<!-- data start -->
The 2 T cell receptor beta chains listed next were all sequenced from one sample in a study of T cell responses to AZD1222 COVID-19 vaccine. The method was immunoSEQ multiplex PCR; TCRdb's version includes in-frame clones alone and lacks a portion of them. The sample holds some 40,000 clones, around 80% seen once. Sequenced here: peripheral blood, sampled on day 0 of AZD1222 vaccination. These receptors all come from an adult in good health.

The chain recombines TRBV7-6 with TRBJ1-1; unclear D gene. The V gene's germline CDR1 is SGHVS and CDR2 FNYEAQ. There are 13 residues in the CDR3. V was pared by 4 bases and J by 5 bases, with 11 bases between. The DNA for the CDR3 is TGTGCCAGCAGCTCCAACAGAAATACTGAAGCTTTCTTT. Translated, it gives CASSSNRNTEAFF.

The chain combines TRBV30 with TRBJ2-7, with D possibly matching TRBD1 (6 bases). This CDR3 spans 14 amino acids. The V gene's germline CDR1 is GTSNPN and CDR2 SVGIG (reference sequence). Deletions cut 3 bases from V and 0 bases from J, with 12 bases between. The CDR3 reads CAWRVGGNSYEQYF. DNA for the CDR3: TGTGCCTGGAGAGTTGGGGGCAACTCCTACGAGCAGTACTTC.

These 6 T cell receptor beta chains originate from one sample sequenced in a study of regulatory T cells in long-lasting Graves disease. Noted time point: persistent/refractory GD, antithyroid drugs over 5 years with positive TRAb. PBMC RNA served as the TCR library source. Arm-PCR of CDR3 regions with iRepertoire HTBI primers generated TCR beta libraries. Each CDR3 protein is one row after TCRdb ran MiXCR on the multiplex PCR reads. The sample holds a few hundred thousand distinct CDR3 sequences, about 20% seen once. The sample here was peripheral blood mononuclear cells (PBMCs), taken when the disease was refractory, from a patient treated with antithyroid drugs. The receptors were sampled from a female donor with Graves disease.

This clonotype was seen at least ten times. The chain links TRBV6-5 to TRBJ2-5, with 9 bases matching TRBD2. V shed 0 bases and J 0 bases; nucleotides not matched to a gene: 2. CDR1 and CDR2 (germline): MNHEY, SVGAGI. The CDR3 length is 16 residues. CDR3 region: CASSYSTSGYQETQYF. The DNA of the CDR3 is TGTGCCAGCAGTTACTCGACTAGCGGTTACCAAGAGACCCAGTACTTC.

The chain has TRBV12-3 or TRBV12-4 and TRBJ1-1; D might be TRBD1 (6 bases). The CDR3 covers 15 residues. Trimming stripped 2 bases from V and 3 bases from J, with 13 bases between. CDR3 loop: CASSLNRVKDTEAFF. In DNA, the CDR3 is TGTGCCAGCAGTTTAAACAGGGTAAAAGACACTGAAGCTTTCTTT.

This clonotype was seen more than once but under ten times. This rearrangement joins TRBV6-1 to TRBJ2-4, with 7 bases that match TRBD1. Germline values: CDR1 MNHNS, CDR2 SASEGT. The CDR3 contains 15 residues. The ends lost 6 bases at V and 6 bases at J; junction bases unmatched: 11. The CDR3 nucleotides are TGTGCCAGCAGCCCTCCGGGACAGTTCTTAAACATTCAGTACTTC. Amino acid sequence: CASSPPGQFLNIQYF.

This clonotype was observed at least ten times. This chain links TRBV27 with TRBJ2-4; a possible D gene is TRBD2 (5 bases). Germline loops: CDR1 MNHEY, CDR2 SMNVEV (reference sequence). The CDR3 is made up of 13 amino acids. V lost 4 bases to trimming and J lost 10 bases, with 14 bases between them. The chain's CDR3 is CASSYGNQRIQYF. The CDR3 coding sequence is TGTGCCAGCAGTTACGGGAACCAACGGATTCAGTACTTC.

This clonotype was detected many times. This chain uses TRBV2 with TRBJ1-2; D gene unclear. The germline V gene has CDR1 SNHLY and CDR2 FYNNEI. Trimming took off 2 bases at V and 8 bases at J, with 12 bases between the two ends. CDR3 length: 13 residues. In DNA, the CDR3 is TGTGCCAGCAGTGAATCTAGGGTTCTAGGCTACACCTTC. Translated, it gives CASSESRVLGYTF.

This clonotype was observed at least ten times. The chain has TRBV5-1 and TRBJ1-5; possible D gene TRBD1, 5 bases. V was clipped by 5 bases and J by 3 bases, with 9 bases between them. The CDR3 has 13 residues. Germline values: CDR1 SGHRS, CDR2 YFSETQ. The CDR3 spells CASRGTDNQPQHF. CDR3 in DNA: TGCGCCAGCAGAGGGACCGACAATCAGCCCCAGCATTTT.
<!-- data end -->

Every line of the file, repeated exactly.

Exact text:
The 2 T cell receptor beta chains listed next were all sequenced from one sample in a study of T cell responses to AZD1222 COVID-19 vaccine. The method was immunoSEQ multiplex PCR; TCRdb's version includes in-frame clones alone and lacks a portion of them. The sample holds some 40,000 clones, around 80% seen once. Sequenced here: peripheral blood, sampled on day 0 of AZD1222 vaccination. These receptors all come from an adult in good health.

The chain recombines TRBV7-6 with TRBJ1-1; unclear D gene. The V gene's germline CDR1 is SGHVS and CDR2 FNYEAQ. There are 13 residues in the CDR3. V was pared by 4 bases and J by 5 bases, with 11 bases between. The DNA for the CDR3 is TGTGCCAGCAGCTCCAACAGAAATACTGAAGCTTTCTTT. Translated, it gives CASSSNRNTEAFF.

The chain combines TRBV30 with TRBJ2-7, with D possibly matching TRBD1 (6 bases). This CDR3 spans 14 amino acids. The V gene's germline CDR1 is GTSNPN and CDR2 SVGIG (reference sequence). Deletions cut 3 bases from V and 0 bases from J, with 12 bases between. The CDR3 reads CAWRVGGNSYEQYF. DNA for the CDR3: TGTGCCTGGAGAGTTGGGGGCAACTCCTACGAGCAGTACTTC.

These 6 T cell receptor beta chains originate from one sample sequenced in a study of regulatory T cells in long-lasting Graves disease. Noted time point: persistent/refractory GD, antithyroid drugs over 5 years with positive TRAb. PBMC RNA served as the TCR library source. Arm-PCR of CDR3 regions with iRepertoire HTBI primers generated TCR beta libraries. Each CDR3 protein is one row after TCRdb ran MiXCR on the multiplex PCR reads. The sample holds a few hundred thousand distinct CDR3 sequences, about 20% seen once. The sample here was peripheral blood mononuclear cells (PBMCs), taken when the disease was refractory, from a patient treated with antithyroid drugs. The receptors were sampled from a female donor with Graves disease.

This clonotype was seen at least ten times. The chain links TRBV6-5 to TRBJ2-5, with 9 bases matching TRBD2. V shed 0 bases and J 0 bases; nucleotides not matched to a gene: 2. CDR1 and CDR2 (germline): MNHEY, SVGAGI. The CDR3 length is 16 residues. CDR3 region: CASSYSTSGYQETQYF. The DNA of the CDR3 is TGTGCCAGCAGTTACTCGACTAGCGGTTACCAAGAGACCCAGTACTTC.

The chain has TRBV12-3 or TRBV12-4 and TRBJ1-1; D might be TRBD1 (6 bases). The CDR3 covers 15 residues. Trimming stripped 2 bases from V and 3 bases from J, with 13 bases between. CDR3 loop: CASSLNRVKDTEAFF. In DNA, the CDR3 is TGTGCCAGCAGTTTAAACAGGGTAAAAGACACTGAAGCTTTCTTT.

This clonotype was seen more than once but under ten times. This rearrangement joins TRBV6-1 to TRBJ2-4, with 7 bases that match TRBD1. Germline values: CDR1 MNHNS, CDR2 SASEGT. The CDR3 contains 15 residues. The ends lost 6 bases at V and 6 bases at J; junction bases unmatched: 11. The CDR3 nucleotides are TGTGCCAGCAGCCCTCCGGGACAGTTCTTAAACATTCAGTACTTC. Amino acid sequence: CASSPPGQFLNIQYF.

This clonotype was observed at least ten times. This chain links TRBV27 with TRBJ2-4; a possible D gene is TRBD2 (5 bases). Germline loops: CDR1 MNHEY, CDR2 SMNVEV (reference sequence). The CDR3 is made up of 13 amino acids. V lost 4 bases to trimming and J lost 10 bases, with 14 bases between them. The chain's CDR3 is CASSYGNQRIQYF. The CDR3 coding sequence is TGTGCCAGCAGTTACGGGAACCAACGGATTCAGTACTTC.

This clonotype was detected many times. This chain uses TRBV2 with TRBJ1-2; D gene unclear. The germline V gene has CDR1 SNHLY and CDR2 FYNNEI. Trimming took off 2 bases at V and 8 bases at J, with 12 bases between the two ends. CDR3 length: 13 residues. In DNA, the CDR3 is TGTGCCAGCAGTGAATCTAGGGTTCTAGGCTACACCTTC. Translated, it gives CASSESRVLGYTF.

This clonotype was observed at least ten times. The chain has TRBV5-1 and TRBJ1-5; possible D gene TRBD1, 5 bases. V was clipped by 5 bases and J by 3 bases, with 9 bases between them. The CDR3 has 13 residues. Germline values: CDR1 SGHRS, CDR2 YFSETQ. The CDR3 spells CASRGTDNQPQHF. CDR3 in DNA: TGCGCCAGCAGAGGGACCGACAATCAGCCCCAGCATTTT.